Friday, June 3rd 2011
16:00 - 17:30
Hotel Olümpia, Omega

Symposium: Is management culture global?

Organization: SIG International Management
Rian Drogendijk, Uppsala University

The theme of the EURAM 2011 is “Management Culture in the 21st Century”. The conference
organizers challenge our thinking about cultural transfer from older EU countries to new
members and ask which parts of management culture should be kept in the new century. For
this symposium we are inspired by the conference theme to discuss whether there exists
something as a shared, global (or European) management culture. Both in discussions with
students as well as colleagues we often hear the argument that national cultural differences
play much less a role in international management since managers all show similar cultural
characteristics and behaviour in today’s globalized world, reflected in Friedman’s slogan “the
World is Flat”. Globalization, Internet, the opening of new markets and increased movements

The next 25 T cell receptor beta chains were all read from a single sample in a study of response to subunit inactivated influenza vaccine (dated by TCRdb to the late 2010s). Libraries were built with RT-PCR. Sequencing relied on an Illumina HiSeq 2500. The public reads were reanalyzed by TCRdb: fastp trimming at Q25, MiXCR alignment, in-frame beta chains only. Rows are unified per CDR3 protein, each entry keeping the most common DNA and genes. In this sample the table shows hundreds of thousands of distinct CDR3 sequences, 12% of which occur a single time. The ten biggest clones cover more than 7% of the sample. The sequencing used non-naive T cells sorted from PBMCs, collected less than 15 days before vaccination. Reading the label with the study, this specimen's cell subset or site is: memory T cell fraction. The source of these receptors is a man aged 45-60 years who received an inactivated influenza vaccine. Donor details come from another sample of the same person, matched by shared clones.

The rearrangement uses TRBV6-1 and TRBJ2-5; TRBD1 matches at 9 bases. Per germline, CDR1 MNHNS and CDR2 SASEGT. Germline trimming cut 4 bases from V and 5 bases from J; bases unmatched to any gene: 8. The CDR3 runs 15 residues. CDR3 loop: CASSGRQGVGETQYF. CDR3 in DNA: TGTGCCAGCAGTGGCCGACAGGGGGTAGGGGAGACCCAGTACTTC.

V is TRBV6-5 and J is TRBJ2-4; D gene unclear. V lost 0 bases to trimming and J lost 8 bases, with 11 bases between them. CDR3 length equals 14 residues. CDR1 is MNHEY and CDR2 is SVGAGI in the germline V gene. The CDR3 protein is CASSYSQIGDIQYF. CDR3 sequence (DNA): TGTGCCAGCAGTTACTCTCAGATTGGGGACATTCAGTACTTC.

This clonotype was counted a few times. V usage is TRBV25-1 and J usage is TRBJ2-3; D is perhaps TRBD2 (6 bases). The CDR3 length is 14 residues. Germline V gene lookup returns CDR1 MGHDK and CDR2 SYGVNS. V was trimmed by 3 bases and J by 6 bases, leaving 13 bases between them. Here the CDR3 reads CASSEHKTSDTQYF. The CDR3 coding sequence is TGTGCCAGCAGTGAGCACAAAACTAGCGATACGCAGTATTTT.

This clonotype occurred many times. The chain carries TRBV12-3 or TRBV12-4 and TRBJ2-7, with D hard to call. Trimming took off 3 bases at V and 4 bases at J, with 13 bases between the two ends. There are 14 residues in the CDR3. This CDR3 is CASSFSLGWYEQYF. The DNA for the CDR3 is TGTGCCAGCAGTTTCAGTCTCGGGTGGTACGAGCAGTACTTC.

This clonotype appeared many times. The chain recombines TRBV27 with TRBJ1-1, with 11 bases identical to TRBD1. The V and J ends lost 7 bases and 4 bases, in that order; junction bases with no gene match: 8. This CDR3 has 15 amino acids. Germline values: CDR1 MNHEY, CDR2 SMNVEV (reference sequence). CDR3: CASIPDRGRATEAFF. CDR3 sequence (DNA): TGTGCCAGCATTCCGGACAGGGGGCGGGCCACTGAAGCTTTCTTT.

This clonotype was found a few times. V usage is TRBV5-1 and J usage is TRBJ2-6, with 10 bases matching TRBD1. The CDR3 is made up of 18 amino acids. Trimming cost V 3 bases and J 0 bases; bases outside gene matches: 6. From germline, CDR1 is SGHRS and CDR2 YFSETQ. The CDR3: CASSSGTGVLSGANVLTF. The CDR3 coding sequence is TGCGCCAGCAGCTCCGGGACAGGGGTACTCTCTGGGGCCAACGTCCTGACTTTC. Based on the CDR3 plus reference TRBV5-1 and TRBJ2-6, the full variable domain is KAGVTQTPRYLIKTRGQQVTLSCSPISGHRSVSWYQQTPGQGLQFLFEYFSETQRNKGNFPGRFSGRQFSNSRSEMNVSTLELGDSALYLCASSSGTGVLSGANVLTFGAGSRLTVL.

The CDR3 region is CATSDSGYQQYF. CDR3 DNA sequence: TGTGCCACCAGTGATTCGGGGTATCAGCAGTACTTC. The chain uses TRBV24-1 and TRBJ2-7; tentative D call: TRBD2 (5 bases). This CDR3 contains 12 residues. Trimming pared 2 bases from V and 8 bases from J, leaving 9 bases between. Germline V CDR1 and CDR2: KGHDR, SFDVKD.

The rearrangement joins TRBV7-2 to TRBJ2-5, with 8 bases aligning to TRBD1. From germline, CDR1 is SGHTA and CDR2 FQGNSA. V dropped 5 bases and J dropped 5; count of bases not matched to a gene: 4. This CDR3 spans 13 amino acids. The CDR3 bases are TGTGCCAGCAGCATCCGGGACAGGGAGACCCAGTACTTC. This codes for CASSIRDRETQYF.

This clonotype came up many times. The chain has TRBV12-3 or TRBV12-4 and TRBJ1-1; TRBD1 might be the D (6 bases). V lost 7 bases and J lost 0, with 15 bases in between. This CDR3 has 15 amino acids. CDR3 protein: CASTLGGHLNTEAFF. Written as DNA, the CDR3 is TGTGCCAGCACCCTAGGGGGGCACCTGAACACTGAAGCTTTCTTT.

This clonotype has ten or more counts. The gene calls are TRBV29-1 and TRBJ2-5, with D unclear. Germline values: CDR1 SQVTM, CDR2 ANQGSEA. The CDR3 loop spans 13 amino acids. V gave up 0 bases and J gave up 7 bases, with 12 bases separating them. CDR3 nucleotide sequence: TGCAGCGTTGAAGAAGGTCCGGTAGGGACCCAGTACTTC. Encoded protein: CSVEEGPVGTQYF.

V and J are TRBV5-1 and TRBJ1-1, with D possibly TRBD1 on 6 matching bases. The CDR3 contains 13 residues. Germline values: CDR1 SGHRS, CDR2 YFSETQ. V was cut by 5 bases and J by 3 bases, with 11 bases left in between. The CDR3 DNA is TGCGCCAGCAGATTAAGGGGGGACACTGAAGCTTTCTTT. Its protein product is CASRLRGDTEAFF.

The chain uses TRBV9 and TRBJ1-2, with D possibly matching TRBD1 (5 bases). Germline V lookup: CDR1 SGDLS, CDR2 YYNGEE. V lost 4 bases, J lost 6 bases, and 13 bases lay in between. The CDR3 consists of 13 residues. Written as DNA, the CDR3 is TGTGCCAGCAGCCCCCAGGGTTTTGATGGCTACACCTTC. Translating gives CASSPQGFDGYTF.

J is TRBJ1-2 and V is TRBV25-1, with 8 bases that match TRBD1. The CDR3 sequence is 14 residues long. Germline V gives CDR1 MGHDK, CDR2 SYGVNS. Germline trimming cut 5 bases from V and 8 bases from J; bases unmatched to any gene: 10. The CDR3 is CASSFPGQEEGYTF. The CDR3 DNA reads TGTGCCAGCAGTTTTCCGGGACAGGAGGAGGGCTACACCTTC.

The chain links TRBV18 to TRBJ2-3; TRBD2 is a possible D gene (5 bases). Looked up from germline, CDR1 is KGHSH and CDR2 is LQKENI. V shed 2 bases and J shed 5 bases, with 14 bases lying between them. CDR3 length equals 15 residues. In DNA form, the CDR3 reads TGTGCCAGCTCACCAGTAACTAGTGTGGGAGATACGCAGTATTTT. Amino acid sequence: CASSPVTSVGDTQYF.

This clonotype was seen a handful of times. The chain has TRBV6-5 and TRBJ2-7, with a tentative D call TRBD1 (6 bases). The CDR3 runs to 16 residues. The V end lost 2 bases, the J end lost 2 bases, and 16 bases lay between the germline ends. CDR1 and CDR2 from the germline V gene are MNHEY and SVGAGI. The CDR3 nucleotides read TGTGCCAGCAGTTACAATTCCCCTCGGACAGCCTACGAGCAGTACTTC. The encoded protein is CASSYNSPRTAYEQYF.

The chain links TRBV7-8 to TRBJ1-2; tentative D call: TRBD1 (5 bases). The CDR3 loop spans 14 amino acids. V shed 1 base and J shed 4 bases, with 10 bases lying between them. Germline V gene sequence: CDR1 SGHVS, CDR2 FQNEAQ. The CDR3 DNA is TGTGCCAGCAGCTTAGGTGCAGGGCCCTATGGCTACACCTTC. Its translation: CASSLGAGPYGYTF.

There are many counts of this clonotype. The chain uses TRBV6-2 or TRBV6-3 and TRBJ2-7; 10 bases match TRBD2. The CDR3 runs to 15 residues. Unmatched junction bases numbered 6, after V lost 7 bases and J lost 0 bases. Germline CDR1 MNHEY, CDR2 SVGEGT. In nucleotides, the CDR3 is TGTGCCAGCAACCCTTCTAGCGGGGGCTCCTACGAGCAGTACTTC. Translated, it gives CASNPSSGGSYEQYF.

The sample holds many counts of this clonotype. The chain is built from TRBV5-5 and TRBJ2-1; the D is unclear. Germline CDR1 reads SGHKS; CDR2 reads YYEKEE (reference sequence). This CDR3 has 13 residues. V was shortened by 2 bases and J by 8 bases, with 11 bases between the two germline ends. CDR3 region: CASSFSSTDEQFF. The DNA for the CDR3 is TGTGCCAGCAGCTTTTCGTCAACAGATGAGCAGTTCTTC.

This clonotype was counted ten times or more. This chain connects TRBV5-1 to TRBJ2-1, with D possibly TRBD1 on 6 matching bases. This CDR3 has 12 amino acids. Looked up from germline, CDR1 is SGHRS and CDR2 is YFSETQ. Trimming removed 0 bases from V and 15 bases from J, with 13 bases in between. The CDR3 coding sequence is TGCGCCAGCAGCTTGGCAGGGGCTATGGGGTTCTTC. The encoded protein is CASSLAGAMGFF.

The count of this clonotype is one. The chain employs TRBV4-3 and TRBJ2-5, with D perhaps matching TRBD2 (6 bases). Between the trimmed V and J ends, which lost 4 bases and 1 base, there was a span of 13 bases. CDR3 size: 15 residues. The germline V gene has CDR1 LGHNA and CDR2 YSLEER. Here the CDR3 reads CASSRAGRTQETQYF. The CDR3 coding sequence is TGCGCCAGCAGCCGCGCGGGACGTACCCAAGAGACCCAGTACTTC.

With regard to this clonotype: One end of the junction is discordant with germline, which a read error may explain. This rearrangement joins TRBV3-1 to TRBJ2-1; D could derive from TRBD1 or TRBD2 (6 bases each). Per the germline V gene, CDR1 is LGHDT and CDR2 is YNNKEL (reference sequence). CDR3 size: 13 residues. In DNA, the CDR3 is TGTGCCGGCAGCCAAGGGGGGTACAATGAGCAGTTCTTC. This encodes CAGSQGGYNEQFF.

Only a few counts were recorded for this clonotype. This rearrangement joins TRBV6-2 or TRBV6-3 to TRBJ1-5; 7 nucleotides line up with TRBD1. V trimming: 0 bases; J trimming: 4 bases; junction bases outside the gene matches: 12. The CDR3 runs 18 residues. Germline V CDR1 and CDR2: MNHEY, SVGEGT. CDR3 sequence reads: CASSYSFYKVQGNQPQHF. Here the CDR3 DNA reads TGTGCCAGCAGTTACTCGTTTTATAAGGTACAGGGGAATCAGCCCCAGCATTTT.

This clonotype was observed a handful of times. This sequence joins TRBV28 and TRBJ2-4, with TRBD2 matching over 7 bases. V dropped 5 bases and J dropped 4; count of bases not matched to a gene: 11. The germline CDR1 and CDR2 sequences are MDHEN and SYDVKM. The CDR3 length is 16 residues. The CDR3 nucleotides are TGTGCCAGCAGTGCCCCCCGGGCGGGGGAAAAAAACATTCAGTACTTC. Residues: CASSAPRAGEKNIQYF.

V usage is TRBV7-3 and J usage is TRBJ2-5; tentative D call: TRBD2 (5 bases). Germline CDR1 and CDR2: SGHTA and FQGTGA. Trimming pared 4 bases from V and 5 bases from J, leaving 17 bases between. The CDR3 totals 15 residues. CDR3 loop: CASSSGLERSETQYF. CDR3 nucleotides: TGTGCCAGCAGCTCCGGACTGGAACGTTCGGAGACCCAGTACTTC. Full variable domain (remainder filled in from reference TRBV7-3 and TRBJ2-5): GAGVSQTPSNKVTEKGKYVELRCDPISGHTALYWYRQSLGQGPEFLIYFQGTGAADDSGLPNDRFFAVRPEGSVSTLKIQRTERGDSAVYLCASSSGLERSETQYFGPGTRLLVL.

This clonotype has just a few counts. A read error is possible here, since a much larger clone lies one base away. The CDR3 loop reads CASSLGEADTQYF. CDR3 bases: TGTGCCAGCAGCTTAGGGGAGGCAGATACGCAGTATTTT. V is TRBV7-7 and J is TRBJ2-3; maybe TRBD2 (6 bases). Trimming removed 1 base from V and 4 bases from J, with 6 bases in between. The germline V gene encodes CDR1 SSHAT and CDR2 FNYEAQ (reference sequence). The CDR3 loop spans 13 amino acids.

of people around the globe cause cultural convergence. When considering management
culture in particular, the flattening is the result of the fact that managers are schooled at
business schools that all use the same textbooks and cases, that managers are selected because
of certain personality characteristics that fit their job demands, and because managers adapt,
copy and assimilate each others' behaviour. On the other hand, practitioners and academics
alike, can relate abundant examples of cultural misunderstandings and their effects on
international management still today. Also empirical studies continue to find support for the
importance of cultural differences for management, claiming in Ghemawat’s words that
“distance still matters”. So, is management culture global, or at least European? What factors
contribute to or prevent the development of such a shared culture?
The coordination committee of the SIG International Management invites you to join what
promises to be a lively discussion. Do come and participate!

Christina Butler, Kingston University London
Mike Geppert, University of Surrey
Niels Noorderhaven, Tilburg University
Mikael Søndergård, University of Aarhus